Singer Robbie Williams on strike against EMI: report
His manager accused British music publisher EMI's new boss of acting like a 'plantation owner'. -AFP
LONDON - POP star Robbie Williams has gone on strike against his record label, with his manager accusing British music publisher EMI's new boss of acting like a 'plantation owner,' a report said on Friday.
The singer, who has sold 70 million albums for EMI, will not deliver his new album to the label, manager Tim Clark told The Times.
'The question is, 'Should Robbie deliver the new album he is due to release to EMI?' We have to say the answer is 'no'.
We have no idea how EMI will market and promote the album.
'They do not have anyone in the digital sphere capable of doing the job required. All we know is they are going to decimate their staff.'
Clark accused the new EMI boss of acting like a 'plantation owner' who had stumbled into the record industry via a 'vanity purchase', the paper said.
Guy Hands, head of Terra Firma, which won control of EMI in August, pledged last year to drop recording artists who were not working hard enough for the label, and change the pay system for executives at the company, according to the Financial Times.
The group Coldplay has expressed concern over changes at the label as well and may decide not to deliver its next album, the rock group's manager, Dave Holmes, told The Times.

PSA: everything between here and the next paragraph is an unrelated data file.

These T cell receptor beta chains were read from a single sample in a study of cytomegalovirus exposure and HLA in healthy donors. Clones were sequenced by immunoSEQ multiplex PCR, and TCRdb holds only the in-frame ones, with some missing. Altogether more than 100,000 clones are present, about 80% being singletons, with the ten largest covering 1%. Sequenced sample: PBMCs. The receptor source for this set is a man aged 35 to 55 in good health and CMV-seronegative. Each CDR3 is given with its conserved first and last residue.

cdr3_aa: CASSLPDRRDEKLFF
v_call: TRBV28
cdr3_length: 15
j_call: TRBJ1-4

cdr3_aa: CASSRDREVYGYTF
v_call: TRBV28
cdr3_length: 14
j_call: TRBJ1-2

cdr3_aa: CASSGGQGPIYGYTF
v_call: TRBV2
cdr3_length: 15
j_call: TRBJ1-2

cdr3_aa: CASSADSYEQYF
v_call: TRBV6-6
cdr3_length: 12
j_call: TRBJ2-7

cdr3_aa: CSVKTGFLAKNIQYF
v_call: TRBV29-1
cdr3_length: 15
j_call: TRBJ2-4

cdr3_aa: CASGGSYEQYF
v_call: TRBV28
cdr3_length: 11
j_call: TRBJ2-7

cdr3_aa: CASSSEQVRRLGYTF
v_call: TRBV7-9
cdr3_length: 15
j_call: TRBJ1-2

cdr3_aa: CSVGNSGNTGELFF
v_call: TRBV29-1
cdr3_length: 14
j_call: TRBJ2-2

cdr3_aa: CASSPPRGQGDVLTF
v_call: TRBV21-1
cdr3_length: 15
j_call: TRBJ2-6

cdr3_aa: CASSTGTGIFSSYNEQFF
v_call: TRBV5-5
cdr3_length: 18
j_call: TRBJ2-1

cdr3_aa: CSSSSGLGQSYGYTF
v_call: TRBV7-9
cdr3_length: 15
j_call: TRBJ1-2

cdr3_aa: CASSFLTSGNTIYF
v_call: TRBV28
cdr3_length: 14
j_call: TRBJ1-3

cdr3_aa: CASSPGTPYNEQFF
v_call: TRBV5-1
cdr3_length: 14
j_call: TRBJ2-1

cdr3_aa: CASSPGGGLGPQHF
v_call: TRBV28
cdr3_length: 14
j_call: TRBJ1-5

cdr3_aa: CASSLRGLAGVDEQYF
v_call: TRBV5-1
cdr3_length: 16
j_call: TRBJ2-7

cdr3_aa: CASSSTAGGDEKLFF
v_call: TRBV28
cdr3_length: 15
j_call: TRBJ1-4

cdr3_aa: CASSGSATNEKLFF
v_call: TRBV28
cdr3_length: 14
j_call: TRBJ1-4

British rock legend Sir Paul McCartney split with EMI last year, and released his latest album 'Memory Almost Full' with coffee giant Starbucks's newly launched Hear Music label.
McCartney lamented the amount of time it took for EMI to develop a marketing strategy for his songs, also telling The Times he would ask the label for a song to be released the week after he wrote it, only to be told by executives that it would take six months instead.
Williams is also seeking greater control over his past releases and over digital sales of his music, his manager said.
The star could decide to sell his next album or certain songs himself online, according to his manager.
EMI refused comment when contacted by AFP.
Williams signed a four-album contract in 2002 that media reports at the time said was worth 80 million pounds (225 million).
The singer left the boy band Take That in 1995 to pursue his solo career. -- AFP
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